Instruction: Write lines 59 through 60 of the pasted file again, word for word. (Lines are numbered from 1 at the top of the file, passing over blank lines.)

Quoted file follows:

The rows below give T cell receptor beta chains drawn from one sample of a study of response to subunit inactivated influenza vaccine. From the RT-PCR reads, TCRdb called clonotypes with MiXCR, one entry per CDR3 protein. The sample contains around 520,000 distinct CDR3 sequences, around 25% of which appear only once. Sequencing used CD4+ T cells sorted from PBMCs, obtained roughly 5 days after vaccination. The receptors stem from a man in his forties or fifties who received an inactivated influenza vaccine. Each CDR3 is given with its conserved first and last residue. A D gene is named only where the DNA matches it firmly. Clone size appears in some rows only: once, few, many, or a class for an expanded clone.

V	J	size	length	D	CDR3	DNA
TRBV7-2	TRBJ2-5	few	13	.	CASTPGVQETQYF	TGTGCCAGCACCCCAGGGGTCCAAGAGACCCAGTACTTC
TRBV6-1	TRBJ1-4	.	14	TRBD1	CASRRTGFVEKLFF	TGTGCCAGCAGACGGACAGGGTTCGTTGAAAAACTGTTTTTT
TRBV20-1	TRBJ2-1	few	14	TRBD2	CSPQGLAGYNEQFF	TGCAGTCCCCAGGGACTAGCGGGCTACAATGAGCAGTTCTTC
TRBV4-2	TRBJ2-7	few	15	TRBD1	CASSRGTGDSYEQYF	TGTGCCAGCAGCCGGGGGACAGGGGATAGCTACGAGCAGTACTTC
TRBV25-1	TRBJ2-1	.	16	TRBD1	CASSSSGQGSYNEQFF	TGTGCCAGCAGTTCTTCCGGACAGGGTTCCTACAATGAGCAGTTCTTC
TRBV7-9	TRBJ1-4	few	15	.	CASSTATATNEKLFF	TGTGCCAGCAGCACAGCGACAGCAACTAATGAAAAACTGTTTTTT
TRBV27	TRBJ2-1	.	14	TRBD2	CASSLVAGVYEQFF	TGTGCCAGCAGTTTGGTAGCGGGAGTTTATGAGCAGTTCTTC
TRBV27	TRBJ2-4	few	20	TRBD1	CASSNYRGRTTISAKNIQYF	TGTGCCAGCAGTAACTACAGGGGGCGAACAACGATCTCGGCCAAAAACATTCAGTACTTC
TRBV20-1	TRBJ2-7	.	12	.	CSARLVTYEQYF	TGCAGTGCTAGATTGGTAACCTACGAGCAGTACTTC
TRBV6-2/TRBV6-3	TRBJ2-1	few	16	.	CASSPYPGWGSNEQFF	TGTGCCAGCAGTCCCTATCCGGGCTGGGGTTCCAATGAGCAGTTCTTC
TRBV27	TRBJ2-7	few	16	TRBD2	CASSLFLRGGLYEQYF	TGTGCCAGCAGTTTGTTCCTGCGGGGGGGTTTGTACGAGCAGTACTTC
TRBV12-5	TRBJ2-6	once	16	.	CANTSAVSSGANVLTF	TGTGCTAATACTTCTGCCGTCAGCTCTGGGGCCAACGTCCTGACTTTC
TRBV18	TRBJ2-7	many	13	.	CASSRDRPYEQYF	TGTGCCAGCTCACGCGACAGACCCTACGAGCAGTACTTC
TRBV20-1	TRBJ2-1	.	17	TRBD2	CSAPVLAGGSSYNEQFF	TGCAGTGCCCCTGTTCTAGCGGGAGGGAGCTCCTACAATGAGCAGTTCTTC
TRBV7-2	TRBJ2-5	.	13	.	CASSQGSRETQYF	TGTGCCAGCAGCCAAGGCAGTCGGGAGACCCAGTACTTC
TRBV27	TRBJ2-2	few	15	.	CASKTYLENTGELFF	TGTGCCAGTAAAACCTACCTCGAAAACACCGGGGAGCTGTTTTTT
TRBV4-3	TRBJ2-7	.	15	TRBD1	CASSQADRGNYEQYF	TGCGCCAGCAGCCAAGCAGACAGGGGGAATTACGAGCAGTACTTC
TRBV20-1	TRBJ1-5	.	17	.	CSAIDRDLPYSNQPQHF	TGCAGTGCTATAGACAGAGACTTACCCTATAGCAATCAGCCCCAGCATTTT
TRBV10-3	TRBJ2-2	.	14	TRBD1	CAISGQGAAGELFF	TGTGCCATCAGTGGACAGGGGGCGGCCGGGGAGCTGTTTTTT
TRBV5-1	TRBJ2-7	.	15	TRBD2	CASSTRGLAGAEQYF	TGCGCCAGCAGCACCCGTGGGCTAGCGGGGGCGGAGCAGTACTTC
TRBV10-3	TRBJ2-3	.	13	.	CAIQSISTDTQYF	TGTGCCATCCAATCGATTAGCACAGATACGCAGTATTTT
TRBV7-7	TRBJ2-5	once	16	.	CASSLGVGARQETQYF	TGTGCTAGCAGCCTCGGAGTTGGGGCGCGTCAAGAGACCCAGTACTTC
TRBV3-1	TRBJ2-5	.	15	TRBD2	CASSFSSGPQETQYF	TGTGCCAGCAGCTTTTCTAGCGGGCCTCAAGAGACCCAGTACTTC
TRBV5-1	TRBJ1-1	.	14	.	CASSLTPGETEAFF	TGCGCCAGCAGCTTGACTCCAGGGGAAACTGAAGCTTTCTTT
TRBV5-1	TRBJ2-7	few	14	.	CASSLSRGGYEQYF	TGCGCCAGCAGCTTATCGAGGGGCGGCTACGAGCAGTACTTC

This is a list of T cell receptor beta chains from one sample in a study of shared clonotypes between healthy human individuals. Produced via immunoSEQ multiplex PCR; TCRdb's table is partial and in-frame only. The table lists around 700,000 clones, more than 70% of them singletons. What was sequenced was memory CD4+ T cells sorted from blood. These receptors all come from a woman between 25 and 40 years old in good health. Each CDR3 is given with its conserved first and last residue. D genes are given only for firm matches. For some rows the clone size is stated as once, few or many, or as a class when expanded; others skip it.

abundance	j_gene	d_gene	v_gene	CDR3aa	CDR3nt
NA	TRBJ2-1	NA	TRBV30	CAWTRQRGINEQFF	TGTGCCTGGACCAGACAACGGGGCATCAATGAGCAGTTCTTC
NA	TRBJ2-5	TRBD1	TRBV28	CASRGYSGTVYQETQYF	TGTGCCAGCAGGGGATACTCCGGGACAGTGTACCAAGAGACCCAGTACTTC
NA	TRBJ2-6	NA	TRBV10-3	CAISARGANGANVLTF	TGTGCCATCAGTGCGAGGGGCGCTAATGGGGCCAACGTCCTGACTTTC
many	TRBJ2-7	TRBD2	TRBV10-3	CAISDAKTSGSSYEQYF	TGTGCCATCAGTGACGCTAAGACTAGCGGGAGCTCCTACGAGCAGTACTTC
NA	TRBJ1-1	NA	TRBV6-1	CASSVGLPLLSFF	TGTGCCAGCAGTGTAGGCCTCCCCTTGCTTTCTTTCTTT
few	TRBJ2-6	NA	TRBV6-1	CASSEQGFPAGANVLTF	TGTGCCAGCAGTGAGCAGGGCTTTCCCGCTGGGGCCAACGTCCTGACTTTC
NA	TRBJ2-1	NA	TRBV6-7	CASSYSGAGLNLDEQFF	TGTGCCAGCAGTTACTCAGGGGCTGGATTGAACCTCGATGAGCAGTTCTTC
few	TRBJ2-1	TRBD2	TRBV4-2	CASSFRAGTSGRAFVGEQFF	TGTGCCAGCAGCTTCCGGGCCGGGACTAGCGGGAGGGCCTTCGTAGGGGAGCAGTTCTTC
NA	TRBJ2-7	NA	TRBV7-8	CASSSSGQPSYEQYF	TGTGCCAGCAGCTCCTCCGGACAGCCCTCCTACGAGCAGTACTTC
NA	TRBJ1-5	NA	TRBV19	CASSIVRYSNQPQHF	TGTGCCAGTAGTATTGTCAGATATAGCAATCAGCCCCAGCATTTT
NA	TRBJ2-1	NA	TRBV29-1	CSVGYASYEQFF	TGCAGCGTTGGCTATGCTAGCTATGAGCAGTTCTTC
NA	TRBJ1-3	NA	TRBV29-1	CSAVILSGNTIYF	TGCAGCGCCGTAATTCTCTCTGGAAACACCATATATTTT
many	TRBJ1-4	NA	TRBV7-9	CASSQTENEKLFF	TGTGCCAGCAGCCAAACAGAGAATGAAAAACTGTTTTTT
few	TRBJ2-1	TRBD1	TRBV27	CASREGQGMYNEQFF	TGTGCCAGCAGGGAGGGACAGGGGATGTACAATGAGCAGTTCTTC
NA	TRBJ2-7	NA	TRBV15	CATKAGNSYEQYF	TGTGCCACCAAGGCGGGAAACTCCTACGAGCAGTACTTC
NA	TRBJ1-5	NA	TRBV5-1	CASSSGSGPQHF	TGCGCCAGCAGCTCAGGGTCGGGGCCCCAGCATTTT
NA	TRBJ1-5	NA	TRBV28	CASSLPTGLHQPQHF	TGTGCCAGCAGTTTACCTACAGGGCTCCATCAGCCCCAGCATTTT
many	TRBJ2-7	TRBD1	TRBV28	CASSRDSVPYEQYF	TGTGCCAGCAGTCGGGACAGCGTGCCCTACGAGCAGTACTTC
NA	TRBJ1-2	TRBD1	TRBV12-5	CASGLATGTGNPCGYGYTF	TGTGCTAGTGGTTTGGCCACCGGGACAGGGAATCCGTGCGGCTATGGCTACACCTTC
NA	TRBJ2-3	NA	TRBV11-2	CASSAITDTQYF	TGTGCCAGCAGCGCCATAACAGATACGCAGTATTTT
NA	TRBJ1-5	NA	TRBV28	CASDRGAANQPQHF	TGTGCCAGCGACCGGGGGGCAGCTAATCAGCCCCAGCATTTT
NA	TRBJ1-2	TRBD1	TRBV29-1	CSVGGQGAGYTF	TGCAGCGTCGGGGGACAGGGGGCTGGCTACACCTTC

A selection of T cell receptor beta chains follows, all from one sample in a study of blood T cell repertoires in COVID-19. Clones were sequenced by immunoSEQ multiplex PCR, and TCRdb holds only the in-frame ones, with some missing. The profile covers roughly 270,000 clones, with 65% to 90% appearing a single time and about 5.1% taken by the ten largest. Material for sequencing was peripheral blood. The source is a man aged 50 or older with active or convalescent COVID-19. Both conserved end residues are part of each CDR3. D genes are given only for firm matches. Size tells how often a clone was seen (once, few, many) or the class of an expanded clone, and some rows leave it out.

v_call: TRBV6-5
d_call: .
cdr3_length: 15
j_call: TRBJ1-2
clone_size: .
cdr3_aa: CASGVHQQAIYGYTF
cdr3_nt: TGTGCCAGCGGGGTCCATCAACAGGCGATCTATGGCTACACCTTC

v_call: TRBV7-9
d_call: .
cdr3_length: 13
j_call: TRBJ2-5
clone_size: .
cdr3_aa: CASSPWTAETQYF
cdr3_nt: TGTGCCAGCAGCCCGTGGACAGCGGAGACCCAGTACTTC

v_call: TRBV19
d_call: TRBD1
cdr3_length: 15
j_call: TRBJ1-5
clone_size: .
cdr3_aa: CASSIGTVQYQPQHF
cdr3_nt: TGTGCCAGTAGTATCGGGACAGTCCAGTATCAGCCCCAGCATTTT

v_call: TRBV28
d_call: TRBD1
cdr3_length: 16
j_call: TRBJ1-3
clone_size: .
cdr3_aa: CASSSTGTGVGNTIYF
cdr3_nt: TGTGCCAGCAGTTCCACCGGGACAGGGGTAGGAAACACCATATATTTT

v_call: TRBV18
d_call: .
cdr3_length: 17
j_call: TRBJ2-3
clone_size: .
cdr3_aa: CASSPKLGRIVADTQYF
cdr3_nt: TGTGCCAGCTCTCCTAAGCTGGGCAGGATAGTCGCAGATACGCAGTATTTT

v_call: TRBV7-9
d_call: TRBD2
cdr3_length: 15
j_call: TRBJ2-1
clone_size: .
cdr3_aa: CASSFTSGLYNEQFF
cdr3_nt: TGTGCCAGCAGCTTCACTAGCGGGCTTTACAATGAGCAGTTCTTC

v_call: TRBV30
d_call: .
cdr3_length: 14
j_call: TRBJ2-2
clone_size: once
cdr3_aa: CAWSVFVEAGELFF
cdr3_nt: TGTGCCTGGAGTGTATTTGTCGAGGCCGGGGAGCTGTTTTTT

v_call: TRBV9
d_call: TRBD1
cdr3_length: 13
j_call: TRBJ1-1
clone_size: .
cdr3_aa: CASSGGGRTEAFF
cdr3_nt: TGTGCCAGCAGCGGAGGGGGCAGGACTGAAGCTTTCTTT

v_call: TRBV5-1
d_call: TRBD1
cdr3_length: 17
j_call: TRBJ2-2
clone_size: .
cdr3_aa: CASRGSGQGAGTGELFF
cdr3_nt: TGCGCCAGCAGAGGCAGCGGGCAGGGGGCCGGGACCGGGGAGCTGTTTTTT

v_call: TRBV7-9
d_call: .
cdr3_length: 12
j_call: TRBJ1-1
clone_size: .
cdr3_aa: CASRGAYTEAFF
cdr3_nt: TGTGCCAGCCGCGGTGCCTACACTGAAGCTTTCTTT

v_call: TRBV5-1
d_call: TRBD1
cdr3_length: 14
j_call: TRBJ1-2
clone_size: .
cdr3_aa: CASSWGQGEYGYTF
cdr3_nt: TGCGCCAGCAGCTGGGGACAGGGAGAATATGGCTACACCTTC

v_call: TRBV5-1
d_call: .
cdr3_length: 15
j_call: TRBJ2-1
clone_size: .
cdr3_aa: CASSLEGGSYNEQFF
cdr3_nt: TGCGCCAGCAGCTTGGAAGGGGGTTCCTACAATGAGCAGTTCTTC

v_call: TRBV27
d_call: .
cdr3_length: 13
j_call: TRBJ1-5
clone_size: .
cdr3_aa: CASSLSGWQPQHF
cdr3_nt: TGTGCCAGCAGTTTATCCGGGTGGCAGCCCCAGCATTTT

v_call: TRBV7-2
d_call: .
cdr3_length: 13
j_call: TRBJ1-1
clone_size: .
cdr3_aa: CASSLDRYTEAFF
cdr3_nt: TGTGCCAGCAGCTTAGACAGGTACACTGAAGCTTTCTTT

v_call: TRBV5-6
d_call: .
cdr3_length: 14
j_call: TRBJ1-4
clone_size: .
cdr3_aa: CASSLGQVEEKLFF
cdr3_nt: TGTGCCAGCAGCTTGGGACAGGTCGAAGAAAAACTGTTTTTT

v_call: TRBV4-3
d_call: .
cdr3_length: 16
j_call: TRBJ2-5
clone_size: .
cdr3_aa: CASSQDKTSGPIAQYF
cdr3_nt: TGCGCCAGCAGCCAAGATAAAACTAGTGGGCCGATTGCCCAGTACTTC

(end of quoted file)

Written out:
cdr3_nt: TGTGCCAGCGGGGTCCATCAACAGGCGATCTATGGCTACACCTTC

v_call: TRBV7-9